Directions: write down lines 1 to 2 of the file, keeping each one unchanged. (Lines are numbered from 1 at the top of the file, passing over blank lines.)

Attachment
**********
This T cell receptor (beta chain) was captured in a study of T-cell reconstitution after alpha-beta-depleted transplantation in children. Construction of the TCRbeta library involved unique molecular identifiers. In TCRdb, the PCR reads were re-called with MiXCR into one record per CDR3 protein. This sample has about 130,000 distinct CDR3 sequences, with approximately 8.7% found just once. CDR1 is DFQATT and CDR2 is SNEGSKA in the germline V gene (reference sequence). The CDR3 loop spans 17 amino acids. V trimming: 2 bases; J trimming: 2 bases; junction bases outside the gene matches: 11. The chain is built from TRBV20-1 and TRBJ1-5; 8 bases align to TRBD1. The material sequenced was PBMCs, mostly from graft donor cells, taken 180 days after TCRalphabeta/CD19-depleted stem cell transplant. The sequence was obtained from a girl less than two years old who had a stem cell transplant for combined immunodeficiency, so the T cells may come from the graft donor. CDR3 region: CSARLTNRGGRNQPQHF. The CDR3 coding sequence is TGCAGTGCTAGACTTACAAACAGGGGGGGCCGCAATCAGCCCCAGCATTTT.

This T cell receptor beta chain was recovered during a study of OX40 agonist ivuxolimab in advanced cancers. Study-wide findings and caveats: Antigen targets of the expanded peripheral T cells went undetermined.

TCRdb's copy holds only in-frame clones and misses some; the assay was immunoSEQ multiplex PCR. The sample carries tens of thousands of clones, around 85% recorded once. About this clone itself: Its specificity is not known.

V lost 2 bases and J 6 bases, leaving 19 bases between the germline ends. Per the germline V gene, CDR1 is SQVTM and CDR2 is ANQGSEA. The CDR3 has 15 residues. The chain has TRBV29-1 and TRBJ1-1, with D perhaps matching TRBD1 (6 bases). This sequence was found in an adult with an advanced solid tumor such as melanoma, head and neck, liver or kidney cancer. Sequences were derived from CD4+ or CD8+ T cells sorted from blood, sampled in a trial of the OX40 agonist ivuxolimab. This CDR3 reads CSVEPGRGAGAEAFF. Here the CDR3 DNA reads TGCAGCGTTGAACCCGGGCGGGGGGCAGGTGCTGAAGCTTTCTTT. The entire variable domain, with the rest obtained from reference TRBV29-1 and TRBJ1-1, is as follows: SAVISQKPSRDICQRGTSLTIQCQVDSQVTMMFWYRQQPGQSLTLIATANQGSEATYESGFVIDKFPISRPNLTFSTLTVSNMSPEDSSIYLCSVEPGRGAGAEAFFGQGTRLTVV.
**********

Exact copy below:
This T cell receptor (beta chain) was captured in a study of T-cell reconstitution after alpha-beta-depleted transplantation in children. Construction of the TCRbeta library involved unique molecular identifiers. In TCRdb, the PCR reads were re-called with MiXCR into one record per CDR3 protein. This sample has about 130,000 distinct CDR3 sequences, with approximately 8.7% found just once. CDR1 is DFQATT and CDR2 is SNEGSKA in the germline V gene (reference sequence). The CDR3 loop spans 17 amino acids. V trimming: 2 bases; J trimming: 2 bases; junction bases outside the gene matches: 11. The chain is built from TRBV20-1 and TRBJ1-5; 8 bases align to TRBD1. The material sequenced was PBMCs, mostly from graft donor cells, taken 180 days after TCRalphabeta/CD19-depleted stem cell transplant. The sequence was obtained from a girl less than two years old who had a stem cell transplant for combined immunodeficiency, so the T cells may come from the graft donor. CDR3 region: CSARLTNRGGRNQPQHF. The CDR3 coding sequence is TGCAGTGCTAGACTTACAAACAGGGGGGGCCGCAATCAGCCCCAGCATTTT.

This T cell receptor beta chain was recovered during a study of OX40 agonist ivuxolimab in advanced cancers. Study-wide findings and caveats: Antigen targets of the expanded peripheral T cells went undetermined.